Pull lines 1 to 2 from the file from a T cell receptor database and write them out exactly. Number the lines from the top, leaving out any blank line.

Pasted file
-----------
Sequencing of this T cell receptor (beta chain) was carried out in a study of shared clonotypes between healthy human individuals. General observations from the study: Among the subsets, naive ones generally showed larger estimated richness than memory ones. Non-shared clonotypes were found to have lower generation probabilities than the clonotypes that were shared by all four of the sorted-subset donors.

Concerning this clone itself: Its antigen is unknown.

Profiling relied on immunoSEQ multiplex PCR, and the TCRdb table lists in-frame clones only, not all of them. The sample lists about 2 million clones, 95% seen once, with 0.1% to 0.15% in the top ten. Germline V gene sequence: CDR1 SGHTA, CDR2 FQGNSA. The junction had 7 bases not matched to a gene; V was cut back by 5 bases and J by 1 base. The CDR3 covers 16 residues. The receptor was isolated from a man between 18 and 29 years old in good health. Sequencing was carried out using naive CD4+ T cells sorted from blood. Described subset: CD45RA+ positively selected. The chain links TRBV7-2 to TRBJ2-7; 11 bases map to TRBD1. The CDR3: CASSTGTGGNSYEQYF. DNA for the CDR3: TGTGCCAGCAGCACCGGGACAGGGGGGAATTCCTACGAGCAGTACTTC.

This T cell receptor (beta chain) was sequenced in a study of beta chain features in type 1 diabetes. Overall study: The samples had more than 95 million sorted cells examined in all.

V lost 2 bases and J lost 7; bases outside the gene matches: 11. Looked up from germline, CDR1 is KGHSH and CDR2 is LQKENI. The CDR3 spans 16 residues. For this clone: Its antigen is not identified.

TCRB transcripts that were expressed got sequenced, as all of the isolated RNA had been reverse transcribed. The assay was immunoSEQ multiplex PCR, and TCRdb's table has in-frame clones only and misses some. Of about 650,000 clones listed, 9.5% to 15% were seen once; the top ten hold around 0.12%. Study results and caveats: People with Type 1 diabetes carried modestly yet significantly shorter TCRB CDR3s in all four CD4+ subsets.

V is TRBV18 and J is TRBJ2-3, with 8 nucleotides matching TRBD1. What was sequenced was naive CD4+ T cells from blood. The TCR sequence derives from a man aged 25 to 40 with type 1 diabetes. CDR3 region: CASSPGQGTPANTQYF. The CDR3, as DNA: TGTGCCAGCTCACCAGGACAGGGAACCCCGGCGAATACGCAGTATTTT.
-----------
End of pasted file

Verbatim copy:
Sequencing of this T cell receptor (beta chain) was carried out in a study of shared clonotypes between healthy human individuals. General observations from the study: Among the subsets, naive ones generally showed larger estimated richness than memory ones. Non-shared clonotypes were found to have lower generation probabilities than the clonotypes that were shared by all four of the sorted-subset donors.

Concerning this clone itself: Its antigen is unknown.